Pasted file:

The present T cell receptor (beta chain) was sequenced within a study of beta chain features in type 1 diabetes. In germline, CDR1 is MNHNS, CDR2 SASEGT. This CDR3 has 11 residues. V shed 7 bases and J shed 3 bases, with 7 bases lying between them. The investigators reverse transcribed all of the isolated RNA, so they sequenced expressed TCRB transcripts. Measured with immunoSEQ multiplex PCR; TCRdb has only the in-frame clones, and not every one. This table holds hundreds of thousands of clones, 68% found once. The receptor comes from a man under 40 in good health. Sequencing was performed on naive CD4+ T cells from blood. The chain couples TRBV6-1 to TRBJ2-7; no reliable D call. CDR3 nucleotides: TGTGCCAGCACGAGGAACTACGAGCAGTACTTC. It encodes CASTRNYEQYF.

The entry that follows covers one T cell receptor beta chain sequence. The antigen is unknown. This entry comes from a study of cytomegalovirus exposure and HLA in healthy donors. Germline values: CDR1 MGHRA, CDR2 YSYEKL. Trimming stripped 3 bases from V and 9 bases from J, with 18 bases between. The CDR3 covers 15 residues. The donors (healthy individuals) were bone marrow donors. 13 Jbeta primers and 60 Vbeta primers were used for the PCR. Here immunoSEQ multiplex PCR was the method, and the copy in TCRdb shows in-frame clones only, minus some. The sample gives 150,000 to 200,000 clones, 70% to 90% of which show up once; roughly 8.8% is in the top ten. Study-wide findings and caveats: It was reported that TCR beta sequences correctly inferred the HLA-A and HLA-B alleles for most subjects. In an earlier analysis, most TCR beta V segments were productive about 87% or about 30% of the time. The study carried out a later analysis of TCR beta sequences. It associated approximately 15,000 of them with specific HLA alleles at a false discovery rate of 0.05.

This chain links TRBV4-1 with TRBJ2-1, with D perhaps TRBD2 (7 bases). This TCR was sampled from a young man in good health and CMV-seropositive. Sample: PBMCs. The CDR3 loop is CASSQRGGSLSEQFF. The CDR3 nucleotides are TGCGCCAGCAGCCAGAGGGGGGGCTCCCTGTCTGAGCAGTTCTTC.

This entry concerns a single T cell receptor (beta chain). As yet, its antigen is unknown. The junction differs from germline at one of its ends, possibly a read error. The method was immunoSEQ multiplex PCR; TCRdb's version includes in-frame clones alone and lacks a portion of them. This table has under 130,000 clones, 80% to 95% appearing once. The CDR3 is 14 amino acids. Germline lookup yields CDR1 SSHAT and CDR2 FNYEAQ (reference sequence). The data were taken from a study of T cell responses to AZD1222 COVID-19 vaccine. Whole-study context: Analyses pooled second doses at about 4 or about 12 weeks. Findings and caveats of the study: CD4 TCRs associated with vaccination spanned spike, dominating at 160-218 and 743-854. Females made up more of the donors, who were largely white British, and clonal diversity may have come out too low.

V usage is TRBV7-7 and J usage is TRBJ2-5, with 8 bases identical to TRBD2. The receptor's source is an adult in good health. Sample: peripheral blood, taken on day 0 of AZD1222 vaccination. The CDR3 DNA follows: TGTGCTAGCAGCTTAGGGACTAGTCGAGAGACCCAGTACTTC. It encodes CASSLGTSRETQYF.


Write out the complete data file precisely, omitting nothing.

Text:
The present T cell receptor (beta chain) was sequenced within a study of beta chain features in type 1 diabetes. In germline, CDR1 is MNHNS, CDR2 SASEGT. This CDR3 has 11 residues. V shed 7 bases and J shed 3 bases, with 7 bases lying between them. The investigators reverse transcribed all of the isolated RNA, so they sequenced expressed TCRB transcripts. Measured with immunoSEQ multiplex PCR; TCRdb has only the in-frame clones, and not every one. This table holds hundreds of thousands of clones, 68% found once. The receptor comes from a man under 40 in good health. Sequencing was performed on naive CD4+ T cells from blood. The chain couples TRBV6-1 to TRBJ2-7; no reliable D call. CDR3 nucleotides: TGTGCCAGCACGAGGAACTACGAGCAGTACTTC. It encodes CASTRNYEQYF.

The entry that follows covers one T cell receptor beta chain sequence. The antigen is unknown. This entry comes from a study of cytomegalovirus exposure and HLA in healthy donors. Germline values: CDR1 MGHRA, CDR2 YSYEKL. Trimming stripped 3 bases from V and 9 bases from J, with 18 bases between. The CDR3 covers 15 residues. The donors (healthy individuals) were bone marrow donors. 13 Jbeta primers and 60 Vbeta primers were used for the PCR. Here immunoSEQ multiplex PCR was the method, and the copy in TCRdb shows in-frame clones only, minus some. The sample gives 150,000 to 200,000 clones, 70% to 90% of which show up once; roughly 8.8% is in the top ten. Study-wide findings and caveats: It was reported that TCR beta sequences correctly inferred the HLA-A and HLA-B alleles for most subjects. In an earlier analysis, most TCR beta V segments were productive about 87% or about 30% of the time. The study carried out a later analysis of TCR beta sequences. It associated approximately 15,000 of them with specific HLA alleles at a false discovery rate of 0.05.

This chain links TRBV4-1 with TRBJ2-1, with D perhaps TRBD2 (7 bases). This TCR was sampled from a young man in good health and CMV-seropositive. Sample: PBMCs. The CDR3 loop is CASSQRGGSLSEQFF. The CDR3 nucleotides are TGCGCCAGCAGCCAGAGGGGGGGCTCCCTGTCTGAGCAGTTCTTC.

This entry concerns a single T cell receptor (beta chain). As yet, its antigen is unknown. The junction differs from germline at one of its ends, possibly a read error. The method was immunoSEQ multiplex PCR; TCRdb's version includes in-frame clones alone and lacks a portion of them. This table has under 130,000 clones, 80% to 95% appearing once. The CDR3 is 14 amino acids. Germline lookup yields CDR1 SSHAT and CDR2 FNYEAQ (reference sequence). The data were taken from a study of T cell responses to AZD1222 COVID-19 vaccine. Whole-study context: Analyses pooled second doses at about 4 or about 12 weeks. Findings and caveats of the study: CD4 TCRs associated with vaccination spanned spike, dominating at 160-218 and 743-854. Females made up more of the donors, who were largely white British, and clonal diversity may have come out too low.

V usage is TRBV7-7 and J usage is TRBJ2-5, with 8 bases identical to TRBD2. The receptor's source is an adult in good health. Sample: peripheral blood, taken on day 0 of AZD1222 vaccination. The CDR3 DNA follows: TGTGCTAGCAGCTTAGGGACTAGTCGAGAGACCCAGTACTTC. It encodes CASSLGTSRETQYF.